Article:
The F-82 was the last propeller-driven fighter acquired in quantity by the U.S. Air Force. It appears to be two P-51 Mustang fuselages on one wing, but in reality it was a totally new design. The Twin Mustang carried a pilot and co-pilot/navigator to reduce fatigue on long-range bomber escort missions. Production deliveries did not begin until early 1946, too late for World War II. After WWII, Air Defense Command flew radar-equipped F-82Gs as replacements for the P-61 night fighter. During the Korean War, Japan-based F-82Gs were among the first USAF aircraft to operate over Korea. On June 27, 1950, all-weather F-82Gs shot down the first three North Korean airplanes destroyed by U.S. forces.
Of a total of 273 F-82s produced, 20 were F-82Bs. The F-82B on display, Betty-Jo, flew from Hawaii to New York on Feb. 27-28, 1947, a distance of 5,051 miles, the longest non-stop flight ever made by a propeller-driven fighter. Betty-Jo came to the museum in 1957.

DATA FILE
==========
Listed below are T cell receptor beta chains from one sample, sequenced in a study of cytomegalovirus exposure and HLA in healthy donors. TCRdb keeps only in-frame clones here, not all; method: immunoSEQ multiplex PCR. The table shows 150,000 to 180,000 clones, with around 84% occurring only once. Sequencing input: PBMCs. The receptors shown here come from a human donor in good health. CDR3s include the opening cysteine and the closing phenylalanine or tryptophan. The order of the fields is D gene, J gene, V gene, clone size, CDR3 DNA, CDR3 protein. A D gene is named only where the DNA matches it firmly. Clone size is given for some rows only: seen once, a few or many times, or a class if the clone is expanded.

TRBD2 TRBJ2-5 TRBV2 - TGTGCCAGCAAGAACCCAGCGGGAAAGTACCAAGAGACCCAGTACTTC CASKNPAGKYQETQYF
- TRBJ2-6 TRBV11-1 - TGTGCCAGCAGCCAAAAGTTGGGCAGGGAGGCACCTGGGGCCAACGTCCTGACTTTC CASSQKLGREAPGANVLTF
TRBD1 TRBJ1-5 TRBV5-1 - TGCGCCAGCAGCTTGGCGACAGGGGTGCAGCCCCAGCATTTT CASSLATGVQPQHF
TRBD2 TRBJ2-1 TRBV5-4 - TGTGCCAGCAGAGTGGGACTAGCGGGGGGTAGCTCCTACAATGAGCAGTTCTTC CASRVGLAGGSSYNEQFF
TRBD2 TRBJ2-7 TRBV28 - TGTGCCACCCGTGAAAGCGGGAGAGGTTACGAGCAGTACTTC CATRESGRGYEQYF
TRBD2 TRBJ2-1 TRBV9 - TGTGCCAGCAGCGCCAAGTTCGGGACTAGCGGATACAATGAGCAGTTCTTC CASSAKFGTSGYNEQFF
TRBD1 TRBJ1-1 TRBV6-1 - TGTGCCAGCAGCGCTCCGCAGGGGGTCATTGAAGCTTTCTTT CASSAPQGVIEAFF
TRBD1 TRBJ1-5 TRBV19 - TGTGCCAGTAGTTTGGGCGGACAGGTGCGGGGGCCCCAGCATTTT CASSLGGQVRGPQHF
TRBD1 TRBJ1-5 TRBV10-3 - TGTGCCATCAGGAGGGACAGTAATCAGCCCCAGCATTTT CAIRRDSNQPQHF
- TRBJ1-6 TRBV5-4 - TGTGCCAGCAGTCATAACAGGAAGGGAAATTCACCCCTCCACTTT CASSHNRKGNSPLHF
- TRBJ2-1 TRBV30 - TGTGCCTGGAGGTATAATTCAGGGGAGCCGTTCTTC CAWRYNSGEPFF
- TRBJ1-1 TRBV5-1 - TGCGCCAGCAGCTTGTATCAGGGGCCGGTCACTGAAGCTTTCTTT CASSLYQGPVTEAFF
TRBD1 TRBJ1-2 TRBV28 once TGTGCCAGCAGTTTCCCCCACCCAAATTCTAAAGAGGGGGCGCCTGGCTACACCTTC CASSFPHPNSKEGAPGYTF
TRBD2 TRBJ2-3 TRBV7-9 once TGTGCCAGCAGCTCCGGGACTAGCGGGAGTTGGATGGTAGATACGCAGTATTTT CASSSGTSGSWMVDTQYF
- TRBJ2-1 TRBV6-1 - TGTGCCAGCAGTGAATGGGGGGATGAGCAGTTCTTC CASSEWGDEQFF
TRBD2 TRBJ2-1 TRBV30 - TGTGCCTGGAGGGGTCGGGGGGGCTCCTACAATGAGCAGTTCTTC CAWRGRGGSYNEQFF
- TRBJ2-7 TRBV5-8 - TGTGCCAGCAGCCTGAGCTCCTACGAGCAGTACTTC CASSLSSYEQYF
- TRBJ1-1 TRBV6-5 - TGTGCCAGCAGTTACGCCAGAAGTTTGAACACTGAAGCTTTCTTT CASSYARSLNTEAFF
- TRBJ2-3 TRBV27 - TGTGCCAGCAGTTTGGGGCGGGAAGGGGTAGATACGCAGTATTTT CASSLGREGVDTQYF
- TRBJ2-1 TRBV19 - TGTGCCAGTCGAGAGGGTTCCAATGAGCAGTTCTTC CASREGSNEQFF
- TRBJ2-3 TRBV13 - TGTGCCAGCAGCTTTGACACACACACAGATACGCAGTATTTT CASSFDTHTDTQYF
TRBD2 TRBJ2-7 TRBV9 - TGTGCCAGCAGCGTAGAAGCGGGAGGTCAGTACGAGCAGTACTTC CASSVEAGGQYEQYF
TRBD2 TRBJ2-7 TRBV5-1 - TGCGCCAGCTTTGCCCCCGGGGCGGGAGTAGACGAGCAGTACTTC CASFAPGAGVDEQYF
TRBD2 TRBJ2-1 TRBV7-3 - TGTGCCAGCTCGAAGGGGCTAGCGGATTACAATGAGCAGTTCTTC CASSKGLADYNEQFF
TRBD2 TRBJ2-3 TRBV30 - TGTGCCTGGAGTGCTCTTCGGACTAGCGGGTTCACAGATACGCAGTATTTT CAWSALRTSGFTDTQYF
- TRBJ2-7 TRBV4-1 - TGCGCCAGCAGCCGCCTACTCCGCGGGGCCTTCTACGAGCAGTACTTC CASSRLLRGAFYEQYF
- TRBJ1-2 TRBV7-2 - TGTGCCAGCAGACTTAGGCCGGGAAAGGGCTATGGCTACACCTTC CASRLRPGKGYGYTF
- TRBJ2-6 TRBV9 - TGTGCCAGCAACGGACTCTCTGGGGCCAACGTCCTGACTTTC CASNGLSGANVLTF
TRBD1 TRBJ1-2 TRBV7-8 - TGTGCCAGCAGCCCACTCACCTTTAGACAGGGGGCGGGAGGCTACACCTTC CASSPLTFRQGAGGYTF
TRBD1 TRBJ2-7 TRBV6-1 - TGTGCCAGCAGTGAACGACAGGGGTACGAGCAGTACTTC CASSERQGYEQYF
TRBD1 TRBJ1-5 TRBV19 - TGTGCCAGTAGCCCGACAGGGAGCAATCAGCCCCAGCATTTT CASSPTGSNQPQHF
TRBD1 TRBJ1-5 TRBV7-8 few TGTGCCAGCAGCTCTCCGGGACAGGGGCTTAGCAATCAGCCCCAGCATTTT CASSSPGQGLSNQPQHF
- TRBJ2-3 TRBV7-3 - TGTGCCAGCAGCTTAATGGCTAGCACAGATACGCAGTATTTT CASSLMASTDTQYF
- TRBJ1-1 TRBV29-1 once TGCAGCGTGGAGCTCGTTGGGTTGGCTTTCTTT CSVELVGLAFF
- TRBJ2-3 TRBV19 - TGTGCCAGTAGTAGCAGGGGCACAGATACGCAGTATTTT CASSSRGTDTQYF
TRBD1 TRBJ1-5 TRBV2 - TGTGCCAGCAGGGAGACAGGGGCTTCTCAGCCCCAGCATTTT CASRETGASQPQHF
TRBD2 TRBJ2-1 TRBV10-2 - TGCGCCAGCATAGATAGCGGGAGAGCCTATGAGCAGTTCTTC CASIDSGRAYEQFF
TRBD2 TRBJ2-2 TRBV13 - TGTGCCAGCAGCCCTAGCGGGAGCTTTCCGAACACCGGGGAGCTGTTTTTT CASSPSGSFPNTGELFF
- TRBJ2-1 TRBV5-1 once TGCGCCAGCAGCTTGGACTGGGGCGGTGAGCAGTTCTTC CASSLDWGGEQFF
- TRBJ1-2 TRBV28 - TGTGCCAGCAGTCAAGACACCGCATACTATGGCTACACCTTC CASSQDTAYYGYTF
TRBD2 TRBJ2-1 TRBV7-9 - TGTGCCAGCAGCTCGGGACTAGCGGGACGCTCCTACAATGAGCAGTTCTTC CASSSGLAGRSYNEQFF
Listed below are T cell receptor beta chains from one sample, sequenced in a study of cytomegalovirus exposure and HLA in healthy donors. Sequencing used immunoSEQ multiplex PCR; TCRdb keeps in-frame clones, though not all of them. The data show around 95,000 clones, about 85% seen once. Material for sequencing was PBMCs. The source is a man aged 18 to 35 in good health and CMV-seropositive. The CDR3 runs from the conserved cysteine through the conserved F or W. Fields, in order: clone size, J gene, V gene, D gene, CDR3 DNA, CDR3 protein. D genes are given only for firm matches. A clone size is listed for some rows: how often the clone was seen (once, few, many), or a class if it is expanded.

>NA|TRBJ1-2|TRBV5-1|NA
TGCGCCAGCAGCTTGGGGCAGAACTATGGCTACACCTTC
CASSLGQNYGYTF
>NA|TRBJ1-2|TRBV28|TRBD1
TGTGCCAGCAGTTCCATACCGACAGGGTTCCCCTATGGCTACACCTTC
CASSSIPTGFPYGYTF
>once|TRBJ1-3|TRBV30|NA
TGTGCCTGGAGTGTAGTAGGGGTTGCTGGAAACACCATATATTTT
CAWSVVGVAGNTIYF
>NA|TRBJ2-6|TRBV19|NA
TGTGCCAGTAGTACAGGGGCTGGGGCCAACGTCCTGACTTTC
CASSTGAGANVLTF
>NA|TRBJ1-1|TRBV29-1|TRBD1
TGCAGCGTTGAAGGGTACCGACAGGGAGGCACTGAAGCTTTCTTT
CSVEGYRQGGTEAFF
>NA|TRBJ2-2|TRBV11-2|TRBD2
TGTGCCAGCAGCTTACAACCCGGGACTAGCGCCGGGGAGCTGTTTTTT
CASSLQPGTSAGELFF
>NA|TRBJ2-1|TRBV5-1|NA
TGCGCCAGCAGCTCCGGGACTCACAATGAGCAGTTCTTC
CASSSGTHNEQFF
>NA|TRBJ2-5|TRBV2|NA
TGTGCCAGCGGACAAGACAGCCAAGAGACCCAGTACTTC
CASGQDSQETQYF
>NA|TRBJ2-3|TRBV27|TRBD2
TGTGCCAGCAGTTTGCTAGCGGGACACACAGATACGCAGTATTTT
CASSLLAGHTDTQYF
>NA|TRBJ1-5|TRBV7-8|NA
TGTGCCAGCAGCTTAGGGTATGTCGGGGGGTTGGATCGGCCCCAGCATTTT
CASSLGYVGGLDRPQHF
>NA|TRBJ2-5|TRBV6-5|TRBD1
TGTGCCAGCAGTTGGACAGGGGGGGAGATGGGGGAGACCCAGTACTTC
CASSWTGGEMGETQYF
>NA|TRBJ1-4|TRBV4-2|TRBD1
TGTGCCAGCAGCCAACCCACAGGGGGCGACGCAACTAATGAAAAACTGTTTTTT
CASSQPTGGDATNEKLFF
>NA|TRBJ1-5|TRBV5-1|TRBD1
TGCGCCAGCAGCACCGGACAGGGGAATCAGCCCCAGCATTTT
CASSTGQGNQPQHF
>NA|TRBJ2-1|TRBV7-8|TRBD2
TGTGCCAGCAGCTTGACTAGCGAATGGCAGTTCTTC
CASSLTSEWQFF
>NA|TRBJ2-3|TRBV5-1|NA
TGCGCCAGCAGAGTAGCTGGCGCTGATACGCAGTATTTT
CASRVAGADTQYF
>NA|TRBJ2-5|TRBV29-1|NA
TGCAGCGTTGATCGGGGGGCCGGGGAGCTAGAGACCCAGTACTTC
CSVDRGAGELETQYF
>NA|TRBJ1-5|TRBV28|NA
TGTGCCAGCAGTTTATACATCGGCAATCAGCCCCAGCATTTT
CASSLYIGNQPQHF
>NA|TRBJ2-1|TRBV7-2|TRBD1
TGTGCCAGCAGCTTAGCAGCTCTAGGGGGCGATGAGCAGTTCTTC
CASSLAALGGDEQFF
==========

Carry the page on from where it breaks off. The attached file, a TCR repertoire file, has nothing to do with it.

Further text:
Armament: Six .50-cal. machine guns, 25 5-inch rockets and 4,000 lbs. of
Engines: Two Packard V-1650s of 1,380 hp each
Maximum speed: 482 mph
Cruising speed: 280 mph
Range: 2,200 miles
Ceiling: 39,000 ft.
Span: 51 ft. 3 in.
Length: 38 ft. 1 in.
Height: 13 ft. 8 in.
Weight: 24,800 lbs. maximum
Serial number: 44-65168
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